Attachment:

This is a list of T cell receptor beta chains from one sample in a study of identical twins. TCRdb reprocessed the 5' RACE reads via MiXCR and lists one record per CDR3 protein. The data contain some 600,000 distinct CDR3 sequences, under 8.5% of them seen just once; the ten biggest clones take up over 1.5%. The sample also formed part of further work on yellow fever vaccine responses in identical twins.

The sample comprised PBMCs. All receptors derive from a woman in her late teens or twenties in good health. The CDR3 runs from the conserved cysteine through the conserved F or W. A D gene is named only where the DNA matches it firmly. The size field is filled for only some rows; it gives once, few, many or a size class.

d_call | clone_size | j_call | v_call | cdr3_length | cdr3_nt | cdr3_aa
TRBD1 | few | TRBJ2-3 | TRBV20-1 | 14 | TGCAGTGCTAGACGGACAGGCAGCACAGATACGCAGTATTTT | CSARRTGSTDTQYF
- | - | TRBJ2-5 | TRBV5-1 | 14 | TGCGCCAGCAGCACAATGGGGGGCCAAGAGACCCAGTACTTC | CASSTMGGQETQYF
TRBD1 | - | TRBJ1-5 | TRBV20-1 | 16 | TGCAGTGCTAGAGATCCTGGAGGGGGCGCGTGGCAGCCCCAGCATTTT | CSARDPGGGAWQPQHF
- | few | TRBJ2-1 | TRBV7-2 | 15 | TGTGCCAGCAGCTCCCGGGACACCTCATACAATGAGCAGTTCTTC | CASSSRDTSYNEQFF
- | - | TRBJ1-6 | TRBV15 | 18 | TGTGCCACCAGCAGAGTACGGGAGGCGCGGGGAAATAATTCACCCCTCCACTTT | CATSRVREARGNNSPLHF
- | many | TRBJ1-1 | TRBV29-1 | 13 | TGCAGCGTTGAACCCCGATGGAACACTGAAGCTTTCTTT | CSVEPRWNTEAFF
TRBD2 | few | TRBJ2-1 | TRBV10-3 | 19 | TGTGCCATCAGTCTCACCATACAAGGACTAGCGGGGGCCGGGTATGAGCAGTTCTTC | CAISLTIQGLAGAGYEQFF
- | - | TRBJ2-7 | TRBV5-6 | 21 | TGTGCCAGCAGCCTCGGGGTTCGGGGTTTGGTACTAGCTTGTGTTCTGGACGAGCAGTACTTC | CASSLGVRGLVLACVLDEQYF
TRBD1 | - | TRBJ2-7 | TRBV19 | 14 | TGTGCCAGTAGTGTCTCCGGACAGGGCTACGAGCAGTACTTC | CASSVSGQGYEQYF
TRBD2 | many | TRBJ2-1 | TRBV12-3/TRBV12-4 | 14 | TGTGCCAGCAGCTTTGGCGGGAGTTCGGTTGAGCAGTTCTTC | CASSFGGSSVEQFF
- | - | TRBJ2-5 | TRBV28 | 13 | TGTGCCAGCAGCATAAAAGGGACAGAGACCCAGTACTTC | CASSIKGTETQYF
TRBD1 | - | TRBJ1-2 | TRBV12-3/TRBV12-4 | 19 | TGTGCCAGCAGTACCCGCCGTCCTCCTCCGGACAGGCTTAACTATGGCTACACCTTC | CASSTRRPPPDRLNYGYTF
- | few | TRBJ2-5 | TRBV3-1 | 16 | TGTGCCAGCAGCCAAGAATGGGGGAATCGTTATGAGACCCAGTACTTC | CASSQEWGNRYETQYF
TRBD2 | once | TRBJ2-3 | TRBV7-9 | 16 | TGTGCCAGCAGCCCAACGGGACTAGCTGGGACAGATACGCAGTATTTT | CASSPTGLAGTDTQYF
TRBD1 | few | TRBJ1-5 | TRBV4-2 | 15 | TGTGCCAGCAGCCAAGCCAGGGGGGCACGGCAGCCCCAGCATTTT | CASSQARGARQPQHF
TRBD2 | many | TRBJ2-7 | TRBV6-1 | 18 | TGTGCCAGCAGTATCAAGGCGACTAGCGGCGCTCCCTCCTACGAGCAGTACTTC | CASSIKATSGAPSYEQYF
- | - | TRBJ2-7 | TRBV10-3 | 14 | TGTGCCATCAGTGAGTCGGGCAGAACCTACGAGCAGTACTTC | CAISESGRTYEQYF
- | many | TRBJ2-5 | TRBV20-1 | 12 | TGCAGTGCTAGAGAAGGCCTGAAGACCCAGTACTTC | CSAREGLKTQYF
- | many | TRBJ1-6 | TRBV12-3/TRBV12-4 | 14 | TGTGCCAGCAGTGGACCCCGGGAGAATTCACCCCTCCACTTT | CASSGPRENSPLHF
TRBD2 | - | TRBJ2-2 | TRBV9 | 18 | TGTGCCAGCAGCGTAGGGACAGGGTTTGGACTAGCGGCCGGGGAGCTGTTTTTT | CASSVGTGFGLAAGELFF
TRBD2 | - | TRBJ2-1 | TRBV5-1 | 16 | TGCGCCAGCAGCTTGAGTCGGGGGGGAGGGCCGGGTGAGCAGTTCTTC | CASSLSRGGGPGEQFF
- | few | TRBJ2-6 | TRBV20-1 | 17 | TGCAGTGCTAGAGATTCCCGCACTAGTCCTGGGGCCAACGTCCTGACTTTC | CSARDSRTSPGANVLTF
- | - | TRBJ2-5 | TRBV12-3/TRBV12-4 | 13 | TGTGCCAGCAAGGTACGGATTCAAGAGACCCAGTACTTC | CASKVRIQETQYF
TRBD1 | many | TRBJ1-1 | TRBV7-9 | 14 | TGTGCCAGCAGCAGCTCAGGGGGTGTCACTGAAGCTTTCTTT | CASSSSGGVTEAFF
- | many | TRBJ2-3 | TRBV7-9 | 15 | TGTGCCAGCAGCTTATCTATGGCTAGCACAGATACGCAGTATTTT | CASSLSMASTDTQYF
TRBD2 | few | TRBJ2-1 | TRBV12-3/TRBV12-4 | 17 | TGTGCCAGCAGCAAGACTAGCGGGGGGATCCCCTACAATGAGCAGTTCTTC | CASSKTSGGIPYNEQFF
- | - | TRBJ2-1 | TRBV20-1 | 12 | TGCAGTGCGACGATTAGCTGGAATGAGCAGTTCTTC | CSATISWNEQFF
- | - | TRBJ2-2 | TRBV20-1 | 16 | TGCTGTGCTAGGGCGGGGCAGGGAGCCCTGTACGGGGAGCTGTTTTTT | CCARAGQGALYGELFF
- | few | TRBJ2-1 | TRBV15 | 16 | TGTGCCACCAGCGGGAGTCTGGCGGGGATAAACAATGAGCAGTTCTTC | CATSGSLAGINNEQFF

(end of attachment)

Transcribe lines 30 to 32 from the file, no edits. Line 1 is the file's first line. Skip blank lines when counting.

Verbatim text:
- | - | TRBJ2-1 | TRBV20-1 | 12 | TGCAGTGCGACGATTAGCTGGAATGAGCAGTTCTTC | CSATISWNEQFF
- | - | TRBJ2-2 | TRBV20-1 | 16 | TGCTGTGCTAGGGCGGGGCAGGGAGCCCTGTACGGGGAGCTGTTTTTT | CCARAGQGALYGELFF
- | few | TRBJ2-1 | TRBV15 | 16 | TGTGCCACCAGCGGGAGTCTGGCGGGGATAAACAATGAGCAGTTCTTC | CATSGSLAGINNEQFF